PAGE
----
INTERVIEW: Dave West, Creator of Accent UK Comics’ Blessed/Cursed Series

If you read our review yesterday, then you’ll know that Dave West is the creator of Accent UK’s Blessed/Cursed imprint. The comics are a brilliant mix of the sci-fi and superhero genres, with some great artwork to boot.

“Whatever Happened To The World’s Fastest Man?”, the first of the standalone stories, centres on Bobby Doyle, a man with the ability to stop time. The second book, “Missing – Have You Seen The Invisible Man?” follows researcher James Williams who is forced to become a guinea pig for his experimental invisibility formula after an attack on his lab.

We had a chance to talk with West about the series, how it started and where he thinks it will go. Be sure to check out an exclusive preview of the third book in the series, “Has Kane Mesmer Lost His Magic Touch?” below as well.

What was the original inspiration for the Blessed/Cursed series?

I’ve always been a fan of super-hero comics and wanted to tell a few stories about what it might be like if a few people actually did have these extra-ordinary abilities. People living amongst us, sat next to us on the bus or at the next desk at work. I’m sure that in today’s world it’d take a rare individual indeed to put on a brightly coloured suit and present himself or herself to the media as a super-hero. To me the world is too ‘grey’ for that. I think it more likely that the person would try to live as typical a life as possible, to fit in with what is deemed ‘normal’. I also wanted to bring out the fact that there’s always a balance. The negative that comes with the positive. Maybe it’s a British, “glass half empty” thing but I can’t see there not being a down side to every ability.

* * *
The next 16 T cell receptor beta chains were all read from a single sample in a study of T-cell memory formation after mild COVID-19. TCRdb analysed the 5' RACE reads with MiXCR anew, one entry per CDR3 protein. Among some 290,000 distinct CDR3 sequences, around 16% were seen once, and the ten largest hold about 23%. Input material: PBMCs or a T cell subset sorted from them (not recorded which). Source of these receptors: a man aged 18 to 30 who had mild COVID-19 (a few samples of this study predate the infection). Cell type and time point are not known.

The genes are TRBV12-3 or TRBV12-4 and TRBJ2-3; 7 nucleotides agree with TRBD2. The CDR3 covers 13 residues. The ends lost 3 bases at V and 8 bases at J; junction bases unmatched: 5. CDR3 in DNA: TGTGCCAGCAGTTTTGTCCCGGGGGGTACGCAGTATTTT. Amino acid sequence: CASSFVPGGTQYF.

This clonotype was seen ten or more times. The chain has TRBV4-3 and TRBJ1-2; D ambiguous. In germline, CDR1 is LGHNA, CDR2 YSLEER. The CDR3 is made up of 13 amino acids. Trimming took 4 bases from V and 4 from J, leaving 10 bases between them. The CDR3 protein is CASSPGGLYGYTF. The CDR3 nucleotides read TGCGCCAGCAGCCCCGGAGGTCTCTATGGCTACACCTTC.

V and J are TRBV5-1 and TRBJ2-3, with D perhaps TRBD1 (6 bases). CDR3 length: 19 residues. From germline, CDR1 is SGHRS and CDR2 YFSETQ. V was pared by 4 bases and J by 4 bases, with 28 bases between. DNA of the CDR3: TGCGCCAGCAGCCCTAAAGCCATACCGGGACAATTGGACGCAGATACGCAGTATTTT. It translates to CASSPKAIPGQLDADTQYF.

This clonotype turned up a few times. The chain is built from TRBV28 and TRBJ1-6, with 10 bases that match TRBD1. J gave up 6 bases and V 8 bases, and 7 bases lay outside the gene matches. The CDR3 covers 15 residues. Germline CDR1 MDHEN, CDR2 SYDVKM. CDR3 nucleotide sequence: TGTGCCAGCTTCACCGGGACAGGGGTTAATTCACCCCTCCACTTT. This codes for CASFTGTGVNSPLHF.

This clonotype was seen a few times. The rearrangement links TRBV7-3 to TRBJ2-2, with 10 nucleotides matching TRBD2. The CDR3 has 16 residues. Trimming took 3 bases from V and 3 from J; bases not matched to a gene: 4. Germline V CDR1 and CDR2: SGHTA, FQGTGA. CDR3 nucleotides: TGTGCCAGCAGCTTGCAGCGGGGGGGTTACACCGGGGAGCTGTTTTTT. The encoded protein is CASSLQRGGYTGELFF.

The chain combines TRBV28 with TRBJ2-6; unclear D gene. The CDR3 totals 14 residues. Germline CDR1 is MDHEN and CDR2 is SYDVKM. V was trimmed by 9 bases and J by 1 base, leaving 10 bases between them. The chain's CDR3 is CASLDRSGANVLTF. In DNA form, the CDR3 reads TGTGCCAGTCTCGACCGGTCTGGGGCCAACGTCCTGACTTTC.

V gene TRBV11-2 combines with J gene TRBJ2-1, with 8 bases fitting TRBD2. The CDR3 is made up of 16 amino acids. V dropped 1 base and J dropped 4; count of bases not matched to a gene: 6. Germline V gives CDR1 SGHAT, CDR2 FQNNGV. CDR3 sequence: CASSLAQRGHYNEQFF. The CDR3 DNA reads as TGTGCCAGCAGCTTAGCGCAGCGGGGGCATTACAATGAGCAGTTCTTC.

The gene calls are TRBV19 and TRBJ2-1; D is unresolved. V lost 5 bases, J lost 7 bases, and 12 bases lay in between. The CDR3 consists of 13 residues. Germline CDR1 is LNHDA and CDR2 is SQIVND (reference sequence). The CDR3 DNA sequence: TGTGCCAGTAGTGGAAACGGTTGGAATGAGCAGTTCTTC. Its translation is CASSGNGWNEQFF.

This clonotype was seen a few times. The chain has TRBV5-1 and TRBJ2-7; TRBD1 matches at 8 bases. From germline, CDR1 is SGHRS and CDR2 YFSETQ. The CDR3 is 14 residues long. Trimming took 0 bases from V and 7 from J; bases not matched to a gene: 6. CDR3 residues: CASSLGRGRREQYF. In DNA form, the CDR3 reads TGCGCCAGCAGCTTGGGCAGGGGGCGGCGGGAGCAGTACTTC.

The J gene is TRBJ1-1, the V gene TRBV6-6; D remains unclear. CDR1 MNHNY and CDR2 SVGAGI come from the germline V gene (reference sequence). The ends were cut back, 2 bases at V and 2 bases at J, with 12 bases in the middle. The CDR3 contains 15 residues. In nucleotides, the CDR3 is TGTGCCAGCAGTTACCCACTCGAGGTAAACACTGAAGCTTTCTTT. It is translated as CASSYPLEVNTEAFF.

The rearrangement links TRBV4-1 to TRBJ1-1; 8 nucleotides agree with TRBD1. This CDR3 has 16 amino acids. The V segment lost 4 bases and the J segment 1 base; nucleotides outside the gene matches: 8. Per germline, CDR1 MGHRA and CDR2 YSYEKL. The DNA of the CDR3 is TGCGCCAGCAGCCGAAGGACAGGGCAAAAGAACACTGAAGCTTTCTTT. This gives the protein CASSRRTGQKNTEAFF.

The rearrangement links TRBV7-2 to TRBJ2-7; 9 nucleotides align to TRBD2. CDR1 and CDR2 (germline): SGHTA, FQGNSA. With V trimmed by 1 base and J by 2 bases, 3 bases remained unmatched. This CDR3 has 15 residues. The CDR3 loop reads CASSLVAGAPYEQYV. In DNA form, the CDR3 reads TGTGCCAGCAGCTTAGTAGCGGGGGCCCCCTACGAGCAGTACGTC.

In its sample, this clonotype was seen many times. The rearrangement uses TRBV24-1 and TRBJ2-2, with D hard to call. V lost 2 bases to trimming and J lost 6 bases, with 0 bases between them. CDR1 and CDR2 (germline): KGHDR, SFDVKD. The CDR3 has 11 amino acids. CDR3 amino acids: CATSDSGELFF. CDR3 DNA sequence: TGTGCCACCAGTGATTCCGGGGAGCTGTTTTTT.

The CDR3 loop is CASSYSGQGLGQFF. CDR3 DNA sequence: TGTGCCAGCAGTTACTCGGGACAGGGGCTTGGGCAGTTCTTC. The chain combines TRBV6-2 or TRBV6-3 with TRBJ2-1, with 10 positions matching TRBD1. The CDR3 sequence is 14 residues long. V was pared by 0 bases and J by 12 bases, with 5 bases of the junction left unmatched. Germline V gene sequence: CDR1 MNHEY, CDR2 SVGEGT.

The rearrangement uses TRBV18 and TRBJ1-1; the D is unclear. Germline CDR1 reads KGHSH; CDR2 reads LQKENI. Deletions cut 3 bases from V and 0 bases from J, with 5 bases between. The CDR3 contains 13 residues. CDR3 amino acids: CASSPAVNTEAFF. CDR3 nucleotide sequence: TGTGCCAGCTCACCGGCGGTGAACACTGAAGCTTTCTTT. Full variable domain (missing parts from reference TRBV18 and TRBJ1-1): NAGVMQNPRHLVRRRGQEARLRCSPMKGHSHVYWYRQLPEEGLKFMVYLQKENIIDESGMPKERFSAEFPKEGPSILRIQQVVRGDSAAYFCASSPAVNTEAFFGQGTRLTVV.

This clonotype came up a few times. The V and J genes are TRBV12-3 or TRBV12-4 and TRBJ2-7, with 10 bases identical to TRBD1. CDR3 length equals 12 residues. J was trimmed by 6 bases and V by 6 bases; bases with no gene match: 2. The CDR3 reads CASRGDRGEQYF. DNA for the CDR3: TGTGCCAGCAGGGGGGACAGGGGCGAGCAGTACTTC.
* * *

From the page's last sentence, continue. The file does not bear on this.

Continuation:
Clearly, both stories live in a bit of a genre grey area. How would you relate them to other current attempts to create “realistic” superheroes? Or would you say that they are more akin to classic sci-fi?